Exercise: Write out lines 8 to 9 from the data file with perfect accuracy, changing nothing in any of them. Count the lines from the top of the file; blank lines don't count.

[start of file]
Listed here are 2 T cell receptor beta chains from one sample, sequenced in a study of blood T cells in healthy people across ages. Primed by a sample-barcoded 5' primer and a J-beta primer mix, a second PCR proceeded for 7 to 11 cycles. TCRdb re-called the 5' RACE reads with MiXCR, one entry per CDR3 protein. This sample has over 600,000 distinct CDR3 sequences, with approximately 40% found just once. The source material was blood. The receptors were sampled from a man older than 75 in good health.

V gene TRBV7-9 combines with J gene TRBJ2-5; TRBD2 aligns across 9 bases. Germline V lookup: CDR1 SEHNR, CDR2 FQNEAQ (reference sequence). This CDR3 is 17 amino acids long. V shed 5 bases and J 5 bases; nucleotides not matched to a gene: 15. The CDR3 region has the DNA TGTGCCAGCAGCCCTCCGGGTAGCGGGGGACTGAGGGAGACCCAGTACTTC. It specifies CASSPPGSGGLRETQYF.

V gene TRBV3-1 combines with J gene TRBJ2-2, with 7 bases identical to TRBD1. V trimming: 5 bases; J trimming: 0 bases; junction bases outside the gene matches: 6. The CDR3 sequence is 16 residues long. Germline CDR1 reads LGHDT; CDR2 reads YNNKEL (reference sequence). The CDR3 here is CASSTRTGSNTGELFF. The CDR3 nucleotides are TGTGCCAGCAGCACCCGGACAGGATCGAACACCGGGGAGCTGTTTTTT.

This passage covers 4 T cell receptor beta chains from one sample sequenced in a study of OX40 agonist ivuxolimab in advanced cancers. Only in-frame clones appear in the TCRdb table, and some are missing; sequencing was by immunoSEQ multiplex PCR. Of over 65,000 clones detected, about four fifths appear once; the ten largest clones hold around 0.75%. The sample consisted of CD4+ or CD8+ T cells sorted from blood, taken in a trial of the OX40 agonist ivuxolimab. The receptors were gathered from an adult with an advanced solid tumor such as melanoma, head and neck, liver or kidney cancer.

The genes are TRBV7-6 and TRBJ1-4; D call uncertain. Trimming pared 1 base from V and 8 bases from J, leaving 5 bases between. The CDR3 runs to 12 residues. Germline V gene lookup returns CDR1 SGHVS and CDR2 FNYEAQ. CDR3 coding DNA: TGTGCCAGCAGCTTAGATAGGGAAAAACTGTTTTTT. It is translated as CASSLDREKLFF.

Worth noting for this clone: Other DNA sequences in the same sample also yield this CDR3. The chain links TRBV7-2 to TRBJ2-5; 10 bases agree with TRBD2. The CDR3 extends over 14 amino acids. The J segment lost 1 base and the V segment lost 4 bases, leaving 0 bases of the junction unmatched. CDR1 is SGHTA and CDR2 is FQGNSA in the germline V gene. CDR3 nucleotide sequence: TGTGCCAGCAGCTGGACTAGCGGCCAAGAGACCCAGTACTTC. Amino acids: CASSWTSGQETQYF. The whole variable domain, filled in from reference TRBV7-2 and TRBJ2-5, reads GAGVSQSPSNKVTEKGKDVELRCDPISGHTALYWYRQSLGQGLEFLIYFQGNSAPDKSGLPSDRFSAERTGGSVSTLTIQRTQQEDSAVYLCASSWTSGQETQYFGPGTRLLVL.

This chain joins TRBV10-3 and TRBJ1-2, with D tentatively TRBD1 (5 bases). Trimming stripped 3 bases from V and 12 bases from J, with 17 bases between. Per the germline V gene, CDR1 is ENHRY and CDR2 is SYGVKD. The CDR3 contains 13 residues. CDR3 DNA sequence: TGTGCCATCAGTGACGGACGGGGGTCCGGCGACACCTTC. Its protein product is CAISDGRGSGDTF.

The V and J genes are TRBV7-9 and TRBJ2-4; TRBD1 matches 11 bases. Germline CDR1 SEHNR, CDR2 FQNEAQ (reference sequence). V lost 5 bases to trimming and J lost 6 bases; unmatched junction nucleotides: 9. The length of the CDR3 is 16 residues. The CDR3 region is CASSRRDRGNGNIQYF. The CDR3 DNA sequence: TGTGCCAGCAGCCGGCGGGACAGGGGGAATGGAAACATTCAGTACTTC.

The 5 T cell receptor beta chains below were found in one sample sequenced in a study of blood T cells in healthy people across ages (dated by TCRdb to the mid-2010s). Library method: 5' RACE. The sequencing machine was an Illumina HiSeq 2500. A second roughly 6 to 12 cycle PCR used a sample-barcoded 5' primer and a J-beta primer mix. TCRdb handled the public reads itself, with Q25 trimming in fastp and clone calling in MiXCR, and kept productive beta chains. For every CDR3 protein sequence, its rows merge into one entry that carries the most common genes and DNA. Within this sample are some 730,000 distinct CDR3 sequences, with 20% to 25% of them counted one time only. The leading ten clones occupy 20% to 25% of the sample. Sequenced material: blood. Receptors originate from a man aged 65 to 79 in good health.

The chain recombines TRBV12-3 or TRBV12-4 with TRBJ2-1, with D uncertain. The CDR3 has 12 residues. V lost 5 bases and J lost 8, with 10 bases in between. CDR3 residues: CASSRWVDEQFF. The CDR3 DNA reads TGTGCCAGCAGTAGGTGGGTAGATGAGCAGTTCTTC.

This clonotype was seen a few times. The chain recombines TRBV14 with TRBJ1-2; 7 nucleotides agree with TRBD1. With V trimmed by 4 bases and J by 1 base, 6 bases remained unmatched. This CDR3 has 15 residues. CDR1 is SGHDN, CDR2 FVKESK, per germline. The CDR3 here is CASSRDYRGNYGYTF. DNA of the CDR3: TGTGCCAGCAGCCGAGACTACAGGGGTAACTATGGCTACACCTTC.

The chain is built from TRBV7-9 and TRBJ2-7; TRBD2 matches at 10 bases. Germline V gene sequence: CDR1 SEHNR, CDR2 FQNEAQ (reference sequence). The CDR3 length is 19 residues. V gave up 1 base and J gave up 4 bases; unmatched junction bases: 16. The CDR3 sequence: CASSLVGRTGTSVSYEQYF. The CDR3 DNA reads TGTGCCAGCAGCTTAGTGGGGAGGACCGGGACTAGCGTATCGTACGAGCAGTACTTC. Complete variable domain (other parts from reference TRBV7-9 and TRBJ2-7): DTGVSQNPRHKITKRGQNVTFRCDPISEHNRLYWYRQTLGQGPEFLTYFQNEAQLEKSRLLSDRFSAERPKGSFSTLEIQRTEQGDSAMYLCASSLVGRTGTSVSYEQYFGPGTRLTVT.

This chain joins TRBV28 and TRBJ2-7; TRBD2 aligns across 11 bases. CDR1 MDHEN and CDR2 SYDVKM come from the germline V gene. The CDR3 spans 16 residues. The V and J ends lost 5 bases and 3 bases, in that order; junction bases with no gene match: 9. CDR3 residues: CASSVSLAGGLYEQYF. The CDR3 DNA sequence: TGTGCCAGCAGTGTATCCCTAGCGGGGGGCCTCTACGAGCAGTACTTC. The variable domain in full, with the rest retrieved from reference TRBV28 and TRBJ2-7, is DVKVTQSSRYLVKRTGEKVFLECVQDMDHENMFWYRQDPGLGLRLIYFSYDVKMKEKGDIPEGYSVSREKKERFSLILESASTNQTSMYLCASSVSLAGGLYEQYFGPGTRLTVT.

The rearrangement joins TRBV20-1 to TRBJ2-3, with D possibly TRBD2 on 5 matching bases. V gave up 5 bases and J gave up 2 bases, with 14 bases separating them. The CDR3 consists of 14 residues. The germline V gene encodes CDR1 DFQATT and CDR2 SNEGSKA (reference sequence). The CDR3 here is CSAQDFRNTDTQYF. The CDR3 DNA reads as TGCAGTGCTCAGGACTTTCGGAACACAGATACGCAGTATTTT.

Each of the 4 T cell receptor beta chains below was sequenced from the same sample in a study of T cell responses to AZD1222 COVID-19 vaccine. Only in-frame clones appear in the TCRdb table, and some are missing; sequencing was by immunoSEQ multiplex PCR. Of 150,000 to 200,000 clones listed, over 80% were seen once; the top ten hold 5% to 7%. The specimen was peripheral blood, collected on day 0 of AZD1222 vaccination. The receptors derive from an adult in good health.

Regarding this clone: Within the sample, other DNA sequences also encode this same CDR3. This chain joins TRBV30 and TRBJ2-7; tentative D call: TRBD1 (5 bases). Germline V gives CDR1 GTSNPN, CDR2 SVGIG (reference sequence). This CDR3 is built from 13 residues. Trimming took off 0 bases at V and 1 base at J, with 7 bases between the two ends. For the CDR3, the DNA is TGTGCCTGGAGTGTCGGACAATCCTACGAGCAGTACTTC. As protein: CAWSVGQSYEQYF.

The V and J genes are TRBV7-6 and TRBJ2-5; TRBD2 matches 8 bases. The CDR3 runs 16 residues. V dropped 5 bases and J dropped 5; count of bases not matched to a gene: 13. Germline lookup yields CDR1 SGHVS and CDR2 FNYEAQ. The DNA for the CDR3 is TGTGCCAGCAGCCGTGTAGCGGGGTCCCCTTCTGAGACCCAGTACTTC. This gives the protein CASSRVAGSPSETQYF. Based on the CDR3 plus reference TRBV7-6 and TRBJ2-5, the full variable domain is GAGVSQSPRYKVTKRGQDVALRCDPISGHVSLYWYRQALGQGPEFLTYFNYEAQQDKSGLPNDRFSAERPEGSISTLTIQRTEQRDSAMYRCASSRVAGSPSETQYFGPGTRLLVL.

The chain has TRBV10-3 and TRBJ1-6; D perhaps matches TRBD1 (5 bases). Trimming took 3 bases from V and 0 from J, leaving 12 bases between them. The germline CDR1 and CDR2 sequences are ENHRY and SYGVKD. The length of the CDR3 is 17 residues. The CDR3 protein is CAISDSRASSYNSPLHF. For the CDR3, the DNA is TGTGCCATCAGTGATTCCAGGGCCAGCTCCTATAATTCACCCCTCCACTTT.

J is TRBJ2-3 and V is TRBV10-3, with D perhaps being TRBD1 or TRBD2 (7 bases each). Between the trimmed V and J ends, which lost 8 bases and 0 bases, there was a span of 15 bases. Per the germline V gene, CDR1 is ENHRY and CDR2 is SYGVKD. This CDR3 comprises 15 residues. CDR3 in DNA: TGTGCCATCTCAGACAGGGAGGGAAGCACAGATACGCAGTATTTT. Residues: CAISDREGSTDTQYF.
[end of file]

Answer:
The V and J genes are TRBV7-9 and TRBJ2-4; TRBD1 matches 11 bases. Germline CDR1 SEHNR, CDR2 FQNEAQ (reference sequence). V lost 5 bases to trimming and J lost 6 bases; unmatched junction nucleotides: 9. The length of the CDR3 is 16 residues. The CDR3 region is CASSRRDRGNGNIQYF. The CDR3 DNA sequence: TGTGCCAGCAGCCGGCGGGACAGGGGGAATGGAAACATTCAGTACTTC.

The 5 T cell receptor beta chains below were found in one sample sequenced in a study of blood T cells in healthy people across ages (dated by TCRdb to the mid-2010s). Library method: 5' RACE. The sequencing machine was an Illumina HiSeq 2500. A second roughly 6 to 12 cycle PCR used a sample-barcoded 5' primer and a J-beta primer mix. TCRdb handled the public reads itself, with Q25 trimming in fastp and clone calling in MiXCR, and kept productive beta chains. For every CDR3 protein sequence, its rows merge into one entry that carries the most common genes and DNA. Within this sample are some 730,000 distinct CDR3 sequences, with 20% to 25% of them counted one time only. The leading ten clones occupy 20% to 25% of the sample. Sequenced material: blood. Receptors originate from a man aged 65 to 79 in good health.